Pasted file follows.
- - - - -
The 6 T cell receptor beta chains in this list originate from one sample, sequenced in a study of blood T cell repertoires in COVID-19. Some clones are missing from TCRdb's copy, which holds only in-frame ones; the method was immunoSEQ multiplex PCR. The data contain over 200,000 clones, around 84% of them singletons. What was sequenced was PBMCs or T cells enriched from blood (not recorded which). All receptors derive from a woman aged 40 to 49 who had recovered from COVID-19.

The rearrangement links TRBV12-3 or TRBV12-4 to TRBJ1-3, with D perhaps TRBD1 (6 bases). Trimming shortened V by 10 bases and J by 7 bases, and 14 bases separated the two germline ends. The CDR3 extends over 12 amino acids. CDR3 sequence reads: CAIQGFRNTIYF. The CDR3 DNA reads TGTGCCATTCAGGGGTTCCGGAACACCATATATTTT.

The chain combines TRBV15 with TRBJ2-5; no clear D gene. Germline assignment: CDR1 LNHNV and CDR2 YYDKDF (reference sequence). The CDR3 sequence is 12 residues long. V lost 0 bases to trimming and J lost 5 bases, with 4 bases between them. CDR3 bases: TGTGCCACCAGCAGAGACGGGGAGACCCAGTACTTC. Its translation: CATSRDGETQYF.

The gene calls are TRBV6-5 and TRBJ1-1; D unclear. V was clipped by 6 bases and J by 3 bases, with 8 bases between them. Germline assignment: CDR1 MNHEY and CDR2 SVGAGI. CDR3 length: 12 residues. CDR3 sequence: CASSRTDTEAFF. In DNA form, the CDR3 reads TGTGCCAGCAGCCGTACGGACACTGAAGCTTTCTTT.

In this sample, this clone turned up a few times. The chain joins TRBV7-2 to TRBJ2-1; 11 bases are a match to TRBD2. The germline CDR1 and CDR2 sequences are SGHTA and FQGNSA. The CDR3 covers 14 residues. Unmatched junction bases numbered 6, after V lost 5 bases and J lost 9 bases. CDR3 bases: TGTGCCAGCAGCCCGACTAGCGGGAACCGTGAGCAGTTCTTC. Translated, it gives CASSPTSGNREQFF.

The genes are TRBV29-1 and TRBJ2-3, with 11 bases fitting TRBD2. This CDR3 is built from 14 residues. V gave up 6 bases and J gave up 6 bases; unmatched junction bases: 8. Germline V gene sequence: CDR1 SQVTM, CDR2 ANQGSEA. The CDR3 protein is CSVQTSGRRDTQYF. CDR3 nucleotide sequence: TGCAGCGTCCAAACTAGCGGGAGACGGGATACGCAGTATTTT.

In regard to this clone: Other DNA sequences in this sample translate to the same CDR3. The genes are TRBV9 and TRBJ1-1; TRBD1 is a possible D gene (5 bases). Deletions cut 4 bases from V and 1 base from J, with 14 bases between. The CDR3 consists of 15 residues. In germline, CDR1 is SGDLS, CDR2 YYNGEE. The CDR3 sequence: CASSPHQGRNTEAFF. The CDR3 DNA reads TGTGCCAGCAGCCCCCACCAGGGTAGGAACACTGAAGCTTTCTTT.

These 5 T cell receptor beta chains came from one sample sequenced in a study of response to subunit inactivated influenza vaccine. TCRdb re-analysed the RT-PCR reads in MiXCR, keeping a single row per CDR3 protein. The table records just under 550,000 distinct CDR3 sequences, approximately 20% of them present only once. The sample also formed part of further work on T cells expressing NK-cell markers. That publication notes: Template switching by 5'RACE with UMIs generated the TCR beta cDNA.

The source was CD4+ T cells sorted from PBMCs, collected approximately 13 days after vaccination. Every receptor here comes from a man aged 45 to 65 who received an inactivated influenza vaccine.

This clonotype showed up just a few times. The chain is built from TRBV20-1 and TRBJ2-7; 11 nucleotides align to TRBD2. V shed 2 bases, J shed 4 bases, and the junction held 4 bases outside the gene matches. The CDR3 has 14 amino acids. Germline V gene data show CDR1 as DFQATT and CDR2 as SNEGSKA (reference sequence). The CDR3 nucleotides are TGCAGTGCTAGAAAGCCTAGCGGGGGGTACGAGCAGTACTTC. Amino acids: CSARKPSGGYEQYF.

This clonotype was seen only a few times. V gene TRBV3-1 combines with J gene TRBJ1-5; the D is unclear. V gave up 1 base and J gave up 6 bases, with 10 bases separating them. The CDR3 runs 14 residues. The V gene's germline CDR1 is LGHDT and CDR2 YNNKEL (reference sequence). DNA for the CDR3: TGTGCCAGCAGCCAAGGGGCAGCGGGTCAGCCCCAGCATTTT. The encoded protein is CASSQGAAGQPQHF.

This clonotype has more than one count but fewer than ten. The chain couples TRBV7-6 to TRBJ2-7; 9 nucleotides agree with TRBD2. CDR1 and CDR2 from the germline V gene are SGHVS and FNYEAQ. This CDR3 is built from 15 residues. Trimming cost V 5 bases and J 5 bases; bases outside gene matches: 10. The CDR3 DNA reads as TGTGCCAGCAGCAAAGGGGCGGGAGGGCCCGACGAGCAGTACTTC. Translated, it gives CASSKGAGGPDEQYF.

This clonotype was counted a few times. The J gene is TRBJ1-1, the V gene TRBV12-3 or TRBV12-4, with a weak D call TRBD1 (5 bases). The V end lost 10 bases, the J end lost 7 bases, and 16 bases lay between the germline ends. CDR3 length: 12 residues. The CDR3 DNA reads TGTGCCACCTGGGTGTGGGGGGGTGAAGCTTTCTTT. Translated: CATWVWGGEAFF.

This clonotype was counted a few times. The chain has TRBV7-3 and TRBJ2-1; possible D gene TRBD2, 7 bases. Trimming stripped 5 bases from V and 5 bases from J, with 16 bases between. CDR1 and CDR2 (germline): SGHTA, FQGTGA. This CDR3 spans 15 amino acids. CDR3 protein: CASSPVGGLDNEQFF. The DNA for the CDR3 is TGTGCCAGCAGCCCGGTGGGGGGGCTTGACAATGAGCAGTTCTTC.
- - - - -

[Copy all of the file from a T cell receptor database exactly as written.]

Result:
The 6 T cell receptor beta chains in this list originate from one sample, sequenced in a study of blood T cell repertoires in COVID-19. Some clones are missing from TCRdb's copy, which holds only in-frame ones; the method was immunoSEQ multiplex PCR. The data contain over 200,000 clones, around 84% of them singletons. What was sequenced was PBMCs or T cells enriched from blood (not recorded which). All receptors derive from a woman aged 40 to 49 who had recovered from COVID-19.

The rearrangement links TRBV12-3 or TRBV12-4 to TRBJ1-3, with D perhaps TRBD1 (6 bases). Trimming shortened V by 10 bases and J by 7 bases, and 14 bases separated the two germline ends. The CDR3 extends over 12 amino acids. CDR3 sequence reads: CAIQGFRNTIYF. The CDR3 DNA reads TGTGCCATTCAGGGGTTCCGGAACACCATATATTTT.

The chain combines TRBV15 with TRBJ2-5; no clear D gene. Germline assignment: CDR1 LNHNV and CDR2 YYDKDF (reference sequence). The CDR3 sequence is 12 residues long. V lost 0 bases to trimming and J lost 5 bases, with 4 bases between them. CDR3 bases: TGTGCCACCAGCAGAGACGGGGAGACCCAGTACTTC. Its translation: CATSRDGETQYF.

The gene calls are TRBV6-5 and TRBJ1-1; D unclear. V was clipped by 6 bases and J by 3 bases, with 8 bases between them. Germline assignment: CDR1 MNHEY and CDR2 SVGAGI. CDR3 length: 12 residues. CDR3 sequence: CASSRTDTEAFF. In DNA form, the CDR3 reads TGTGCCAGCAGCCGTACGGACACTGAAGCTTTCTTT.

In this sample, this clone turned up a few times. The chain joins TRBV7-2 to TRBJ2-1; 11 bases are a match to TRBD2. The germline CDR1 and CDR2 sequences are SGHTA and FQGNSA. The CDR3 covers 14 residues. Unmatched junction bases numbered 6, after V lost 5 bases and J lost 9 bases. CDR3 bases: TGTGCCAGCAGCCCGACTAGCGGGAACCGTGAGCAGTTCTTC. Translated, it gives CASSPTSGNREQFF.

The genes are TRBV29-1 and TRBJ2-3, with 11 bases fitting TRBD2. This CDR3 is built from 14 residues. V gave up 6 bases and J gave up 6 bases; unmatched junction bases: 8. Germline V gene sequence: CDR1 SQVTM, CDR2 ANQGSEA. The CDR3 protein is CSVQTSGRRDTQYF. CDR3 nucleotide sequence: TGCAGCGTCCAAACTAGCGGGAGACGGGATACGCAGTATTTT.

In regard to this clone: Other DNA sequences in this sample translate to the same CDR3. The genes are TRBV9 and TRBJ1-1; TRBD1 is a possible D gene (5 bases). Deletions cut 4 bases from V and 1 base from J, with 14 bases between. The CDR3 consists of 15 residues. In germline, CDR1 is SGDLS, CDR2 YYNGEE. The CDR3 sequence: CASSPHQGRNTEAFF. The CDR3 DNA reads TGTGCCAGCAGCCCCCACCAGGGTAGGAACACTGAAGCTTTCTTT.

These 5 T cell receptor beta chains came from one sample sequenced in a study of response to subunit inactivated influenza vaccine. TCRdb re-analysed the RT-PCR reads in MiXCR, keeping a single row per CDR3 protein. The table records just under 550,000 distinct CDR3 sequences, approximately 20% of them present only once. The sample also formed part of further work on T cells expressing NK-cell markers. That publication notes: Template switching by 5'RACE with UMIs generated the TCR beta cDNA.

The source was CD4+ T cells sorted from PBMCs, collected approximately 13 days after vaccination. Every receptor here comes from a man aged 45 to 65 who received an inactivated influenza vaccine.

This clonotype showed up just a few times. The chain is built from TRBV20-1 and TRBJ2-7; 11 nucleotides align to TRBD2. V shed 2 bases, J shed 4 bases, and the junction held 4 bases outside the gene matches. The CDR3 has 14 amino acids. Germline V gene data show CDR1 as DFQATT and CDR2 as SNEGSKA (reference sequence). The CDR3 nucleotides are TGCAGTGCTAGAAAGCCTAGCGGGGGGTACGAGCAGTACTTC. Amino acids: CSARKPSGGYEQYF.

This clonotype was seen only a few times. V gene TRBV3-1 combines with J gene TRBJ1-5; the D is unclear. V gave up 1 base and J gave up 6 bases, with 10 bases separating them. The CDR3 runs 14 residues. The V gene's germline CDR1 is LGHDT and CDR2 YNNKEL (reference sequence). DNA for the CDR3: TGTGCCAGCAGCCAAGGGGCAGCGGGTCAGCCCCAGCATTTT. The encoded protein is CASSQGAAGQPQHF.

This clonotype has more than one count but fewer than ten. The chain couples TRBV7-6 to TRBJ2-7; 9 nucleotides agree with TRBD2. CDR1 and CDR2 from the germline V gene are SGHVS and FNYEAQ. This CDR3 is built from 15 residues. Trimming cost V 5 bases and J 5 bases; bases outside gene matches: 10. The CDR3 DNA reads as TGTGCCAGCAGCAAAGGGGCGGGAGGGCCCGACGAGCAGTACTTC. Translated, it gives CASSKGAGGPDEQYF.

This clonotype was counted a few times. The J gene is TRBJ1-1, the V gene TRBV12-3 or TRBV12-4, with a weak D call TRBD1 (5 bases). The V end lost 10 bases, the J end lost 7 bases, and 16 bases lay between the germline ends. CDR3 length: 12 residues. The CDR3 DNA reads TGTGCCACCTGGGTGTGGGGGGGTGAAGCTTTCTTT. Translated: CATWVWGGEAFF.

This clonotype was counted a few times. The chain has TRBV7-3 and TRBJ2-1; possible D gene TRBD2, 7 bases. Trimming stripped 5 bases from V and 5 bases from J, with 16 bases between. CDR1 and CDR2 (germline): SGHTA, FQGTGA. This CDR3 spans 15 amino acids. CDR3 protein: CASSPVGGLDNEQFF. The DNA for the CDR3 is TGTGCCAGCAGCCCGGTGGGGGGGCTTGACAATGAGCAGTTCTTC.